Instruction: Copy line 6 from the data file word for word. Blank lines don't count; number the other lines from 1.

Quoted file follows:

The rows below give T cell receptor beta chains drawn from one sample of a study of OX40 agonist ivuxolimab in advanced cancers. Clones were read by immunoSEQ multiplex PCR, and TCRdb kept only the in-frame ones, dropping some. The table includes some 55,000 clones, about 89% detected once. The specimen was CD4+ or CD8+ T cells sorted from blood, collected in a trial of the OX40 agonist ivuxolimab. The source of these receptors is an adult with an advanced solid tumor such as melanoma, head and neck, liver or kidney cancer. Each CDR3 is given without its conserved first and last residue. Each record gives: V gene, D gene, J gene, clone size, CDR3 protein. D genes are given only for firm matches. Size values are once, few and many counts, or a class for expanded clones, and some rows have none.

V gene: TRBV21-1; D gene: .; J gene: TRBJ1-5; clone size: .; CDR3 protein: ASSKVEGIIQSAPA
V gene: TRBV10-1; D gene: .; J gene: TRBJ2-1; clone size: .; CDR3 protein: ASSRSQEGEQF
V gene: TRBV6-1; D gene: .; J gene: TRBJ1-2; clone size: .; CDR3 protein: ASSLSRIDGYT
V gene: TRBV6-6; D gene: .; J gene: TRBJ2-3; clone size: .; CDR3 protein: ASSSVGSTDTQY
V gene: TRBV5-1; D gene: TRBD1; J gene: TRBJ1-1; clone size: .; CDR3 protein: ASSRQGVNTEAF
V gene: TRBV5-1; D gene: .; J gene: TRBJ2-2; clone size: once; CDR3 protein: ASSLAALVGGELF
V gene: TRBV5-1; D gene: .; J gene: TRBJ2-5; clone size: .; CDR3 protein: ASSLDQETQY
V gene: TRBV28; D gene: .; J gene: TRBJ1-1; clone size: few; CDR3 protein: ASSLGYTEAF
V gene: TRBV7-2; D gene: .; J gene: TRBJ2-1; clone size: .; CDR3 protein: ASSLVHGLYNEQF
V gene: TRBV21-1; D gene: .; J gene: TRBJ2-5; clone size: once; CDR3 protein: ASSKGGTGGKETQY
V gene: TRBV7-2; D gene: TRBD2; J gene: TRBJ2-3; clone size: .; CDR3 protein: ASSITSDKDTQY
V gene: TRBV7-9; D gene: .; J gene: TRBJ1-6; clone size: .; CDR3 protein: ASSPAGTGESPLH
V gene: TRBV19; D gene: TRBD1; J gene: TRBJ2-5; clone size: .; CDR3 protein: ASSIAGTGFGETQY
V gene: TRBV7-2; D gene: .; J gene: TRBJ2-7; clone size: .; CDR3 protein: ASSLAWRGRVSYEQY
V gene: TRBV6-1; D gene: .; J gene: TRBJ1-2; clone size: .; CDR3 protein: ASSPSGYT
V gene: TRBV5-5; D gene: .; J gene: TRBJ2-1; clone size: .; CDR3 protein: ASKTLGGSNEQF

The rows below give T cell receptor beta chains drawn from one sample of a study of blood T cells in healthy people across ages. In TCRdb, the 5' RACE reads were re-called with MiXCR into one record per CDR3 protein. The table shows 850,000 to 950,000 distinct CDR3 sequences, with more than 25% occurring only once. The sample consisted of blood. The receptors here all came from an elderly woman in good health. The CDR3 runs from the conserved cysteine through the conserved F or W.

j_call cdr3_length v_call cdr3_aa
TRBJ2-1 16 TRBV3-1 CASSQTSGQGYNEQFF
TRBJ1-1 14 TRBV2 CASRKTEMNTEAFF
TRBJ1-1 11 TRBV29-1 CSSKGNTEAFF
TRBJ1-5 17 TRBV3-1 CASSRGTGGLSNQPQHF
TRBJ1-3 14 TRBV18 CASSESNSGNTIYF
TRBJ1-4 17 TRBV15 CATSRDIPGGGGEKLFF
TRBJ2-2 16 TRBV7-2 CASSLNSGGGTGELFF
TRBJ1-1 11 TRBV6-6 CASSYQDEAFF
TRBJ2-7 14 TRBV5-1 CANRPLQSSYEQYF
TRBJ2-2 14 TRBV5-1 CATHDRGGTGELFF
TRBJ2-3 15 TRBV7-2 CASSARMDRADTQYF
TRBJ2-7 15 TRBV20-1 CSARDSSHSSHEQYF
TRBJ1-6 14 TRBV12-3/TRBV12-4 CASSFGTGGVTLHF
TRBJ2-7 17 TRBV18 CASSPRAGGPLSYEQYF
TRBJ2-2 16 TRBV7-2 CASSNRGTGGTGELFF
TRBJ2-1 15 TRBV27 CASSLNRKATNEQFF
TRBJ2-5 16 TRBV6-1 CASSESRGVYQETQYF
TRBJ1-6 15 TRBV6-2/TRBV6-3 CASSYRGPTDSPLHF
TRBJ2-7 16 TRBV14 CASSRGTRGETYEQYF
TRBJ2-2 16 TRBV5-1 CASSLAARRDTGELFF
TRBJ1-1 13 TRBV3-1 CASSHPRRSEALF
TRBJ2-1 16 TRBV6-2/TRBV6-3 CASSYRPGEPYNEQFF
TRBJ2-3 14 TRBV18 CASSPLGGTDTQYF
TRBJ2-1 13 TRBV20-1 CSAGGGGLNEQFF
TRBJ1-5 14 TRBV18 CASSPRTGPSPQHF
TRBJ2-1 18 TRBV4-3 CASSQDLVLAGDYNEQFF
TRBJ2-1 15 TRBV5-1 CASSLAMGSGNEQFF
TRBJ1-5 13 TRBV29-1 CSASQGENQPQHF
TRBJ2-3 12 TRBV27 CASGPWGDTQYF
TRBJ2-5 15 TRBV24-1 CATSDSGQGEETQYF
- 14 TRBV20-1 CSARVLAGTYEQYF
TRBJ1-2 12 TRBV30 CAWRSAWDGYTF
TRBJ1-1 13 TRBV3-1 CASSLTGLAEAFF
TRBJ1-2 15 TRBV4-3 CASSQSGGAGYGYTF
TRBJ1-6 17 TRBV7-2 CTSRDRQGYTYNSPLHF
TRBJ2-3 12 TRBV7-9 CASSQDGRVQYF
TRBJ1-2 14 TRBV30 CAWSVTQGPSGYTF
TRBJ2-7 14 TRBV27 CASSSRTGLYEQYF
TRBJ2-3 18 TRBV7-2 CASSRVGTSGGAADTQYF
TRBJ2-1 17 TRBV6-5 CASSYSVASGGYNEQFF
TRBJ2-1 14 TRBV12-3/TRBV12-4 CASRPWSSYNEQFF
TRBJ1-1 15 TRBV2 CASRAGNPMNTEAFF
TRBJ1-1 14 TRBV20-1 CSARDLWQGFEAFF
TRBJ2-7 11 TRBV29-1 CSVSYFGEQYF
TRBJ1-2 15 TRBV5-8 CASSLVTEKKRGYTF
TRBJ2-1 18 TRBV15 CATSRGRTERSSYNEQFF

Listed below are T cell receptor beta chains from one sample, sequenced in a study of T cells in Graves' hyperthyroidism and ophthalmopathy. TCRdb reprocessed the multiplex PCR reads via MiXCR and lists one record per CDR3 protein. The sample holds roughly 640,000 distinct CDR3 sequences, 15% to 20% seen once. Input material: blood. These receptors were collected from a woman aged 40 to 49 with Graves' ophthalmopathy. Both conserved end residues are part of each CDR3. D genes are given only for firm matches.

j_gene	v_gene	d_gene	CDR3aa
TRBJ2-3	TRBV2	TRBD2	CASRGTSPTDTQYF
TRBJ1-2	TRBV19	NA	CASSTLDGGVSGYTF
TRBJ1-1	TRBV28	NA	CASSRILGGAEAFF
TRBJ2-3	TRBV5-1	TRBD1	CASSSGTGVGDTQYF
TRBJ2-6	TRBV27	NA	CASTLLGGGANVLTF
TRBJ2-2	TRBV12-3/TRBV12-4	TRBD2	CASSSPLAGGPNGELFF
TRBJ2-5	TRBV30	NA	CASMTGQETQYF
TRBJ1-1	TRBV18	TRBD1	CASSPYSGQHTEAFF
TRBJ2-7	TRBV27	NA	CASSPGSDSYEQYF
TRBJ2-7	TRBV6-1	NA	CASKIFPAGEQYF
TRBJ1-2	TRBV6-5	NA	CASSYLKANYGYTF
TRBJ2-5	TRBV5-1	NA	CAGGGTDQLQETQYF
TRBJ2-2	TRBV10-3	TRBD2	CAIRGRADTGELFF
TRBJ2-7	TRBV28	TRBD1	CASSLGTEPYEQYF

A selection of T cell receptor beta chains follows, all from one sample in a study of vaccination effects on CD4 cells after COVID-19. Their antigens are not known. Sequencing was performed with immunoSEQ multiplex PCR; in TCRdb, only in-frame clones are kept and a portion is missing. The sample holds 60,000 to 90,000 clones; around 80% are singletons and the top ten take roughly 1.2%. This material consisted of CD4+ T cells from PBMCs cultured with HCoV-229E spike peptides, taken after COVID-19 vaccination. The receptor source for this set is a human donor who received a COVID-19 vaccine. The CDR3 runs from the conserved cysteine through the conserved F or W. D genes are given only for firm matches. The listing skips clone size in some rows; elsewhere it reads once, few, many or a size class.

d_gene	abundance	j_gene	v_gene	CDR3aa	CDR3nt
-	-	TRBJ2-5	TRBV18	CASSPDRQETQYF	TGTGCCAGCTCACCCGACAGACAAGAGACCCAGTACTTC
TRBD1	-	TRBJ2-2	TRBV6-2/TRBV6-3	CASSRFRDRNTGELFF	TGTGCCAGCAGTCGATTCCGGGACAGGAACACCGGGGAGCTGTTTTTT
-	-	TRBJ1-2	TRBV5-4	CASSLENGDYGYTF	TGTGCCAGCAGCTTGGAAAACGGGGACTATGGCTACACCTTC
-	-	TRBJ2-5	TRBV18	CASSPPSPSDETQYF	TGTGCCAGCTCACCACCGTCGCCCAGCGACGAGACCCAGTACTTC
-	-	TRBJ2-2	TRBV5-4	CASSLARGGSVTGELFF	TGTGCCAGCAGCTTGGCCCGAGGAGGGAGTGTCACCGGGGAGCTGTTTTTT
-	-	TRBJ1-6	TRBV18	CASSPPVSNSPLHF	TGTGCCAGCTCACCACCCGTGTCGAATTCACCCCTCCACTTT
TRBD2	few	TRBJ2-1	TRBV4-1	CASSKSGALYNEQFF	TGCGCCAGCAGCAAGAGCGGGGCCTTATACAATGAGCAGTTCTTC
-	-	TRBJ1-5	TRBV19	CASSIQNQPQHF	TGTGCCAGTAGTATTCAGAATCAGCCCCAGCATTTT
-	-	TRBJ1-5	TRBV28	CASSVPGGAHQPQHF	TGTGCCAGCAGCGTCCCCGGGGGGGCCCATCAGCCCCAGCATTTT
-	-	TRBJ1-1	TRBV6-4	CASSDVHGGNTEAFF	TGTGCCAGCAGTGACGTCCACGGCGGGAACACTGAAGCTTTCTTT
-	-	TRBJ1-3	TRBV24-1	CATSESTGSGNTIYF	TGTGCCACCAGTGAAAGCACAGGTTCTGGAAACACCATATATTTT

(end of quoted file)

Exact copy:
V gene: TRBV5-1; D gene: TRBD1; J gene: TRBJ1-1; clone size: .; CDR3 protein: ASSRQGVNTEAF